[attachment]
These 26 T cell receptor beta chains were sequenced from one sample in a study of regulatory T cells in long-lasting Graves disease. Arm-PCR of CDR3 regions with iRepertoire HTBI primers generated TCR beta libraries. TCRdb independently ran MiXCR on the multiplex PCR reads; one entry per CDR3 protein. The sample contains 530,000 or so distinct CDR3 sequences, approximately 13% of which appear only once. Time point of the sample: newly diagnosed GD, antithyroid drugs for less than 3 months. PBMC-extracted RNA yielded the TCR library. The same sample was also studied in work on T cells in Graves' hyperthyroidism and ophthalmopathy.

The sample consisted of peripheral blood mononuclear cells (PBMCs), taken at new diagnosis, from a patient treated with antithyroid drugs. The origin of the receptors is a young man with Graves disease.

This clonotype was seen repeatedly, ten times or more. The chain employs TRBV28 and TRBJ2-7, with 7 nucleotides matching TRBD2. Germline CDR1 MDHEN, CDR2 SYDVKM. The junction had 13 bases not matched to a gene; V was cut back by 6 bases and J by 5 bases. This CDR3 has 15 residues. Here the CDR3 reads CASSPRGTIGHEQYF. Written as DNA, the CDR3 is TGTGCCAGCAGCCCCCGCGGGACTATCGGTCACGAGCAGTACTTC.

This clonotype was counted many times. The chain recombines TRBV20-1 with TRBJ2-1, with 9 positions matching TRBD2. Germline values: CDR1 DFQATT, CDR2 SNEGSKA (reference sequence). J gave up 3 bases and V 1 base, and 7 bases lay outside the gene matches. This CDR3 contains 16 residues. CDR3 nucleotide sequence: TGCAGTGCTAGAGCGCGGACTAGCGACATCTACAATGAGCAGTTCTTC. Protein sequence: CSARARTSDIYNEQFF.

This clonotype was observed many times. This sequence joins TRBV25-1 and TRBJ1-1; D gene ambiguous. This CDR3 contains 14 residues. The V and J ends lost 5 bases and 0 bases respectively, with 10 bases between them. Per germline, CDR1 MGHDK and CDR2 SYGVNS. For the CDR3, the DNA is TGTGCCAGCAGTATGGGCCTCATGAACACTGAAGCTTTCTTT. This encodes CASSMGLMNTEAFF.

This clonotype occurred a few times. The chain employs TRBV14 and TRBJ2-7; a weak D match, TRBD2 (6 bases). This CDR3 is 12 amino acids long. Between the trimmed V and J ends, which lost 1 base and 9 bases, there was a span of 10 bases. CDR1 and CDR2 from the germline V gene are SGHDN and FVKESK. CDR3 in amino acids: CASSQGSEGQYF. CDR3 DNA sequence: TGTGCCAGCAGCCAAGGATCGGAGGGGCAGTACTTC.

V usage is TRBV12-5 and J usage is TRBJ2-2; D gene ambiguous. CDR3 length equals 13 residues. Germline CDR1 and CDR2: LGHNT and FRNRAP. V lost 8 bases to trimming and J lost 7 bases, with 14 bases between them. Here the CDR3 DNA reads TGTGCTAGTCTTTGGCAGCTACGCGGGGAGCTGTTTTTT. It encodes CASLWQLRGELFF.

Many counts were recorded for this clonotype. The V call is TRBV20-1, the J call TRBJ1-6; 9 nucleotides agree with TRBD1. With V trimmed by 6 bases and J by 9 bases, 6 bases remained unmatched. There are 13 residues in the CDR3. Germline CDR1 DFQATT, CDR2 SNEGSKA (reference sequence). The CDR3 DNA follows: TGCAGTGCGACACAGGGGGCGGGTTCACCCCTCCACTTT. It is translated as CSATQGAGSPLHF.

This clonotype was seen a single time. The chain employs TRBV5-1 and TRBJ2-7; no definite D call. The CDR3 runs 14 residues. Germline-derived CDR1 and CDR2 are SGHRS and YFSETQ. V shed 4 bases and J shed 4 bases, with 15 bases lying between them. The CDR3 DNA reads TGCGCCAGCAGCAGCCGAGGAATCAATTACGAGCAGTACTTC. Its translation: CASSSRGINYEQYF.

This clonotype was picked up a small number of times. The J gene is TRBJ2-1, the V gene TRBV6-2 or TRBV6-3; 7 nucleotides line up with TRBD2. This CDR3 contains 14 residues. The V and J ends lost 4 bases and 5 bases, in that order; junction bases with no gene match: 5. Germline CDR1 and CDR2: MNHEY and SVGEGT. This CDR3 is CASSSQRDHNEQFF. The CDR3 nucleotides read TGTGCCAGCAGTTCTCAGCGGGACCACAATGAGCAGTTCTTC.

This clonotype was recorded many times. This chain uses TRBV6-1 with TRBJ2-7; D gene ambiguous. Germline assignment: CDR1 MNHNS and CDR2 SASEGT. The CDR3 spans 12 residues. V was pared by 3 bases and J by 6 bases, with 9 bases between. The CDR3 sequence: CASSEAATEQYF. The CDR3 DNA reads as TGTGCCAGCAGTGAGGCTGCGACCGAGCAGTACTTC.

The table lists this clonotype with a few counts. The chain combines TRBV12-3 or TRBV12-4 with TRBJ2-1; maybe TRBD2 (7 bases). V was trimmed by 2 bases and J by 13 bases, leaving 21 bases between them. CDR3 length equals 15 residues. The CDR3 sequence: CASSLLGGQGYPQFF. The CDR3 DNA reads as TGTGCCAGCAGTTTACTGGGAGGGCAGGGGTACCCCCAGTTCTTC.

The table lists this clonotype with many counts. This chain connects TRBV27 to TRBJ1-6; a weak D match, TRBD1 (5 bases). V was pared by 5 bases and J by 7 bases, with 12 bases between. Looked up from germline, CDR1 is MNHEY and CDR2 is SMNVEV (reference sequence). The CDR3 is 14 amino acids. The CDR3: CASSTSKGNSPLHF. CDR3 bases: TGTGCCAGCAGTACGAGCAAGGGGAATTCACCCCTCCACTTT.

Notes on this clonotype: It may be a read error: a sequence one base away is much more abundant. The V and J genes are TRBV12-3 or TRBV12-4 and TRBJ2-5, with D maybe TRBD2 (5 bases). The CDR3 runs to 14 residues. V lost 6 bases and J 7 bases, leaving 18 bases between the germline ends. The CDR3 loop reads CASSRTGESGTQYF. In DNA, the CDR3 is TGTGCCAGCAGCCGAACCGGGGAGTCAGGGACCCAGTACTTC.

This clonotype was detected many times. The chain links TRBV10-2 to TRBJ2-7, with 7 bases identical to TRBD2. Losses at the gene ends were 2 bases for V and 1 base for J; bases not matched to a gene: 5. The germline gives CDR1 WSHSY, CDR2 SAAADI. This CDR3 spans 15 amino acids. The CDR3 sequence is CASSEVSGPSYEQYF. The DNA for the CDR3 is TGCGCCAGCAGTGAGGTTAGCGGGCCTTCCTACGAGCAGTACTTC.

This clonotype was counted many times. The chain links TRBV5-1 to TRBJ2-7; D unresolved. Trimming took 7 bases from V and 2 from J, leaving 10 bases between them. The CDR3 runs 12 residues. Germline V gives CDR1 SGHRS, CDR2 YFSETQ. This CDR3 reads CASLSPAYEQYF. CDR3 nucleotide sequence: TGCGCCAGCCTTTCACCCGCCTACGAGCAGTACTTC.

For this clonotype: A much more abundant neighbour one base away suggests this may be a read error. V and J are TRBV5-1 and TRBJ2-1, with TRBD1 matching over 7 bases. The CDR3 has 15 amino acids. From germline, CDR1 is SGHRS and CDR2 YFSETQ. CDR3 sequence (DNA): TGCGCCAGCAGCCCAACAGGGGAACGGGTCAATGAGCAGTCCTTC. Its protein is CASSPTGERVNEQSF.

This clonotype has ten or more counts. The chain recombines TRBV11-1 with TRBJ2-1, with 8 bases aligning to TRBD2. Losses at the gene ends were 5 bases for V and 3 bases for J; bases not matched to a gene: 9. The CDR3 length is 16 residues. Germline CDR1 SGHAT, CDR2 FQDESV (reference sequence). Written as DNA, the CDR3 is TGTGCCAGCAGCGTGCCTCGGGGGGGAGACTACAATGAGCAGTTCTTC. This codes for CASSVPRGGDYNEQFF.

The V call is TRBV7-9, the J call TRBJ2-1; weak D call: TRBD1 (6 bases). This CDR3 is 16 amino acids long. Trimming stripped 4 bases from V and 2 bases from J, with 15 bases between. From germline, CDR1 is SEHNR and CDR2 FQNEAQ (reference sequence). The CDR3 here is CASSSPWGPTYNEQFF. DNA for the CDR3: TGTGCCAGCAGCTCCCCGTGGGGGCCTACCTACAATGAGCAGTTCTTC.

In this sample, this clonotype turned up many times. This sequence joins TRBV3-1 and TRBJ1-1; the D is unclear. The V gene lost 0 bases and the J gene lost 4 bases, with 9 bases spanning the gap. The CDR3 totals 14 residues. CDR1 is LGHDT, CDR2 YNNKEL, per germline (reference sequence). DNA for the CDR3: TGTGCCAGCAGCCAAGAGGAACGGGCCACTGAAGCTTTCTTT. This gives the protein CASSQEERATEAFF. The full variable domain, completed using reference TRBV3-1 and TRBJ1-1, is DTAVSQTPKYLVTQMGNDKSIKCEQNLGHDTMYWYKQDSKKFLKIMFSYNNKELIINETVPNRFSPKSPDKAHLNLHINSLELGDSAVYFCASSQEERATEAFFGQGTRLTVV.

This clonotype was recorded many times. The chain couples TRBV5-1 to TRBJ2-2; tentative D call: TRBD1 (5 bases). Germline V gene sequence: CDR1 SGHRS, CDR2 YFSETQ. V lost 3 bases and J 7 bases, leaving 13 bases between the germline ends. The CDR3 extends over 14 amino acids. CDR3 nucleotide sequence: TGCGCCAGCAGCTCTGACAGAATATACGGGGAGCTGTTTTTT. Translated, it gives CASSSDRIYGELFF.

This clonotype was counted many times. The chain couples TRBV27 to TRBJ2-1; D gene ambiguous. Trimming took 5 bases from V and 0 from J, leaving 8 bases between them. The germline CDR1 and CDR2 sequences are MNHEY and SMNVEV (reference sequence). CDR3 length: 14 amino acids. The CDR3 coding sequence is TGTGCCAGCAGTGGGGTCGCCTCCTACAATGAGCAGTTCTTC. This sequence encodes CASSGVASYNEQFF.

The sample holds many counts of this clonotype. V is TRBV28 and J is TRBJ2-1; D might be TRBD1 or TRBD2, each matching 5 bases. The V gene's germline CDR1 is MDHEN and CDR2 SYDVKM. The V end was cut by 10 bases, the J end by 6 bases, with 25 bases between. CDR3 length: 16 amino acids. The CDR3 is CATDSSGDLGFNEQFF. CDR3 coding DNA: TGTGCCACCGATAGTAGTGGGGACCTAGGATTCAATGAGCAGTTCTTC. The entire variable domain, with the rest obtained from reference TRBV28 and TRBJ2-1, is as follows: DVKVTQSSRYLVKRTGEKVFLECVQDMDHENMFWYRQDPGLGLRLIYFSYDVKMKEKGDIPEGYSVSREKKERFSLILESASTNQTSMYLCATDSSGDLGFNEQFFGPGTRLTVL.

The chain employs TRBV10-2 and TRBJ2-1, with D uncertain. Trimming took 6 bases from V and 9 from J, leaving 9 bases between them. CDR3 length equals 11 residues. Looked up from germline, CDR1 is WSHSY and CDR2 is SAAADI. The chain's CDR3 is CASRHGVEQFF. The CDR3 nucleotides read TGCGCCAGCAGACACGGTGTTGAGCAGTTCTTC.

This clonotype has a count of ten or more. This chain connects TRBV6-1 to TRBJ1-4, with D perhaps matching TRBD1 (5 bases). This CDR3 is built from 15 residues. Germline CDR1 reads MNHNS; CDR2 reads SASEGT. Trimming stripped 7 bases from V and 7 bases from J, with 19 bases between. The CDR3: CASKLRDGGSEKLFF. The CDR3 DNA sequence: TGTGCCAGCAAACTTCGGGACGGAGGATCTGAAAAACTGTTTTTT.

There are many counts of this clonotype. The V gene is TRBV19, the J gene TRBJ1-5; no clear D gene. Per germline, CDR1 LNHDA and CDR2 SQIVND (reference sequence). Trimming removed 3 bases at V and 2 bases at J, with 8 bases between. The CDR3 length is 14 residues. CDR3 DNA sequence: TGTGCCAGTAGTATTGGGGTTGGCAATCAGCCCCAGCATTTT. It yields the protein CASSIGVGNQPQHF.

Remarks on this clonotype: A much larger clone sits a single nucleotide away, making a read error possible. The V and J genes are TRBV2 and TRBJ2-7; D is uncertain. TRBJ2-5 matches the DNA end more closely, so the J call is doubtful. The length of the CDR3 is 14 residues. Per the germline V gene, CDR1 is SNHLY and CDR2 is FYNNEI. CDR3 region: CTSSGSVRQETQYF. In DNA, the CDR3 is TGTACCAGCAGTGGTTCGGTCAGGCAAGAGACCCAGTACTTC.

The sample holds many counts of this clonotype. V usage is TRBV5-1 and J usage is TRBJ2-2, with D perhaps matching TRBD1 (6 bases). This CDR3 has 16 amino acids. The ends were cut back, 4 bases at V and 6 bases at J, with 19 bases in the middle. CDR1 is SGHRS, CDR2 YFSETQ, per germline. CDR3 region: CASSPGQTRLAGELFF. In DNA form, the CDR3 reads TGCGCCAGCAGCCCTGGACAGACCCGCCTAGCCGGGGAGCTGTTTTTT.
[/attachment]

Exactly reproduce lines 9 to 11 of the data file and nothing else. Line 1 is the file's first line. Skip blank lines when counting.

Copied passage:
This clonotype was seen a single time. The chain employs TRBV5-1 and TRBJ2-7; no definite D call. The CDR3 runs 14 residues. Germline-derived CDR1 and CDR2 are SGHRS and YFSETQ. V shed 4 bases and J shed 4 bases, with 15 bases lying between them. The CDR3 DNA reads TGCGCCAGCAGCAGCCGAGGAATCAATTACGAGCAGTACTTC. Its translation: CASSSRGINYEQYF.

This clonotype was picked up a small number of times. The J gene is TRBJ2-1, the V gene TRBV6-2 or TRBV6-3; 7 nucleotides line up with TRBD2. This CDR3 contains 14 residues. The V and J ends lost 4 bases and 5 bases, in that order; junction bases with no gene match: 5. Germline CDR1 and CDR2: MNHEY and SVGEGT. This CDR3 is CASSSQRDHNEQFF. The CDR3 nucleotides read TGTGCCAGCAGTTCTCAGCGGGACCACAATGAGCAGTTCTTC.

This clonotype was recorded many times. This chain uses TRBV6-1 with TRBJ2-7; D gene ambiguous. Germline assignment: CDR1 MNHNS and CDR2 SASEGT. The CDR3 spans 12 residues. V was pared by 3 bases and J by 6 bases, with 9 bases between. The CDR3 sequence: CASSEAATEQYF. The CDR3 DNA reads as TGTGCCAGCAGTGAGGCTGCGACCGAGCAGTACTTC.